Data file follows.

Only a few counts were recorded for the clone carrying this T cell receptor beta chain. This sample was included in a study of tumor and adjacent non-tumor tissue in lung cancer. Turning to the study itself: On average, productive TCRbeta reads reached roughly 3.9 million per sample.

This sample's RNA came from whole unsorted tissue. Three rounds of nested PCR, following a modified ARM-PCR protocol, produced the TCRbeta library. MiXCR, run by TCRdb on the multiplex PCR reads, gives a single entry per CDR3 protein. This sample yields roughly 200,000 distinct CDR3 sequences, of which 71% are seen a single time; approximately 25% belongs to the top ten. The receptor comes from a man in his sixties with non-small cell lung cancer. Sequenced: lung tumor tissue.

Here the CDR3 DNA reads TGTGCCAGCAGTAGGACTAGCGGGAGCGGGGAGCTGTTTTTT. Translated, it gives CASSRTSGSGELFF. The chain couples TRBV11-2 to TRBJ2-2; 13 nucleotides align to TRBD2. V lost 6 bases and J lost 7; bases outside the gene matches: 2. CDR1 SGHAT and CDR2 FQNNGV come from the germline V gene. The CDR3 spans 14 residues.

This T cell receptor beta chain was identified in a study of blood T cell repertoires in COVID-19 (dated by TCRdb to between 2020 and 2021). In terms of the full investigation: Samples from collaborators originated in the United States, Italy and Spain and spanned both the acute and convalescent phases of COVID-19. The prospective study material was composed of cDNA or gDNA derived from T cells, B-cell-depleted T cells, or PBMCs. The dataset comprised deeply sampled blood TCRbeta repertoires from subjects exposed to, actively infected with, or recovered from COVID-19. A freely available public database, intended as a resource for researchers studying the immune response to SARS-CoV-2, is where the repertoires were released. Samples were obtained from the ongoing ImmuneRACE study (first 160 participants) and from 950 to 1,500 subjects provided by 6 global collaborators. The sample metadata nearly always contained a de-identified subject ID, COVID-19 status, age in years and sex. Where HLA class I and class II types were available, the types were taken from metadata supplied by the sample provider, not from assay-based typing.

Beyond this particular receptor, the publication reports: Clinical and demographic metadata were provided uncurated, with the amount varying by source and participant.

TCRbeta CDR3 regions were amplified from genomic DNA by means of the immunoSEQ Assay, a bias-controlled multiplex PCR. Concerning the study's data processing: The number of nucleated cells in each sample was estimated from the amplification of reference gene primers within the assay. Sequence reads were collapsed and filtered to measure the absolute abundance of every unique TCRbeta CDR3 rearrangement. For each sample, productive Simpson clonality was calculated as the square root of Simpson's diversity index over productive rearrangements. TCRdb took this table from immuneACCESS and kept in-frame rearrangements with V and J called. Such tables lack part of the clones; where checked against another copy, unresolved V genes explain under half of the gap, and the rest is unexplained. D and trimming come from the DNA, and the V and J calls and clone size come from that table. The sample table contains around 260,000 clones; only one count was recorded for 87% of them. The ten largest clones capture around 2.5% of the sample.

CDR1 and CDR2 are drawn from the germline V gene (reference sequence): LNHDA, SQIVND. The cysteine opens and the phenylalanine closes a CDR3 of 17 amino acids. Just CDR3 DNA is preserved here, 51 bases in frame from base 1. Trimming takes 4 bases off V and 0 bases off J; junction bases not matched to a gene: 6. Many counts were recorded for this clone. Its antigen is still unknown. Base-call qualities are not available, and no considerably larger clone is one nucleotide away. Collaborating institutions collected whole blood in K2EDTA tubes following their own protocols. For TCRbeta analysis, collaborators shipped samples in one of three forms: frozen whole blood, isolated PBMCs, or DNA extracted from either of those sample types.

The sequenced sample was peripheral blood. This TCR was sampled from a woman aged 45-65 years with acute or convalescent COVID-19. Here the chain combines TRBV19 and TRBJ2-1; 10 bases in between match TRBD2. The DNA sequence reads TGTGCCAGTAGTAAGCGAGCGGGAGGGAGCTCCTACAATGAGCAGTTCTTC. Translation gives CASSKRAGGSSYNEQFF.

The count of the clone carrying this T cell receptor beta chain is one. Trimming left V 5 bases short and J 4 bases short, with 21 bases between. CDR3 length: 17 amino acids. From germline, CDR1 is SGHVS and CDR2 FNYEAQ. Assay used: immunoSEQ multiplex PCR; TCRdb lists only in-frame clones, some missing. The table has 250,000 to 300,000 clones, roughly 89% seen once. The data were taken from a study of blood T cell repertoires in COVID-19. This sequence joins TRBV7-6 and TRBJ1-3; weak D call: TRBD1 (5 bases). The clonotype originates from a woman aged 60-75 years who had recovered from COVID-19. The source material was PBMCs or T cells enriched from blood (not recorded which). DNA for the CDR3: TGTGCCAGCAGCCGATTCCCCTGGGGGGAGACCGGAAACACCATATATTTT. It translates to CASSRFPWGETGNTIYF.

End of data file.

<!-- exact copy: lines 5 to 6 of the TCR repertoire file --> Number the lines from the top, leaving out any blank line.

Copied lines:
Beyond this particular receptor, the publication reports: Clinical and demographic metadata were provided uncurated, with the amount varying by source and participant.

TCRbeta CDR3 regions were amplified from genomic DNA by means of the immunoSEQ Assay, a bias-controlled multiplex PCR. Concerning the study's data processing: The number of nucleated cells in each sample was estimated from the amplification of reference gene primers within the assay. Sequence reads were collapsed and filtered to measure the absolute abundance of every unique TCRbeta CDR3 rearrangement. For each sample, productive Simpson clonality was calculated as the square root of Simpson's diversity index over productive rearrangements. TCRdb took this table from immuneACCESS and kept in-frame rearrangements with V and J called. Such tables lack part of the clones; where checked against another copy, unresolved V genes explain under half of the gap, and the rest is unexplained. D and trimming come from the DNA, and the V and J calls and clone size come from that table. The sample table contains around 260,000 clones; only one count was recorded for 87% of them. The ten largest clones capture around 2.5% of the sample.